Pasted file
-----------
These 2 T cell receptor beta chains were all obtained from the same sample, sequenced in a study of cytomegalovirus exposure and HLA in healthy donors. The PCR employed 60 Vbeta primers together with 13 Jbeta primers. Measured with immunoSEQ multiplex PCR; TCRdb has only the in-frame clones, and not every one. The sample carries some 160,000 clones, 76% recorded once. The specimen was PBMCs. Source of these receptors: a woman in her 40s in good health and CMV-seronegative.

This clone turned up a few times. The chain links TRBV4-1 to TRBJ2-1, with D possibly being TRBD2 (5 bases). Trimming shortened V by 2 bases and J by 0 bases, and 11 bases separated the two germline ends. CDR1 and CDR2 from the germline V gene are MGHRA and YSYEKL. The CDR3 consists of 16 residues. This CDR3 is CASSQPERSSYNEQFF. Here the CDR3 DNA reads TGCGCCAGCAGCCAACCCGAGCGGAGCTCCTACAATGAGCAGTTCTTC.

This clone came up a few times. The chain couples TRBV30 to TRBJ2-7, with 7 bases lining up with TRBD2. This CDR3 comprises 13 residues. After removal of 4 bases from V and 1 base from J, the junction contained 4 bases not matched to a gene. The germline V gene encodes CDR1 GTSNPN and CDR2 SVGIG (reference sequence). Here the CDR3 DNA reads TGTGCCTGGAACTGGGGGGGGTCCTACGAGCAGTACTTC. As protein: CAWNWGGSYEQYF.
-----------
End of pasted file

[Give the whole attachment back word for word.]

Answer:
These 2 T cell receptor beta chains were all obtained from the same sample, sequenced in a study of cytomegalovirus exposure and HLA in healthy donors. The PCR employed 60 Vbeta primers together with 13 Jbeta primers. Measured with immunoSEQ multiplex PCR; TCRdb has only the in-frame clones, and not every one. The sample carries some 160,000 clones, 76% recorded once. The specimen was PBMCs. Source of these receptors: a woman in her 40s in good health and CMV-seronegative.

This clone turned up a few times. The chain links TRBV4-1 to TRBJ2-1, with D possibly being TRBD2 (5 bases). Trimming shortened V by 2 bases and J by 0 bases, and 11 bases separated the two germline ends. CDR1 and CDR2 from the germline V gene are MGHRA and YSYEKL. The CDR3 consists of 16 residues. This CDR3 is CASSQPERSSYNEQFF. Here the CDR3 DNA reads TGCGCCAGCAGCCAACCCGAGCGGAGCTCCTACAATGAGCAGTTCTTC.

This clone came up a few times. The chain couples TRBV30 to TRBJ2-7, with 7 bases lining up with TRBD2. This CDR3 comprises 13 residues. After removal of 4 bases from V and 1 base from J, the junction contained 4 bases not matched to a gene. The germline V gene encodes CDR1 GTSNPN and CDR2 SVGIG (reference sequence). Here the CDR3 DNA reads TGTGCCTGGAACTGGGGGGGGTCCTACGAGCAGTACTTC. As protein: CAWNWGGSYEQYF.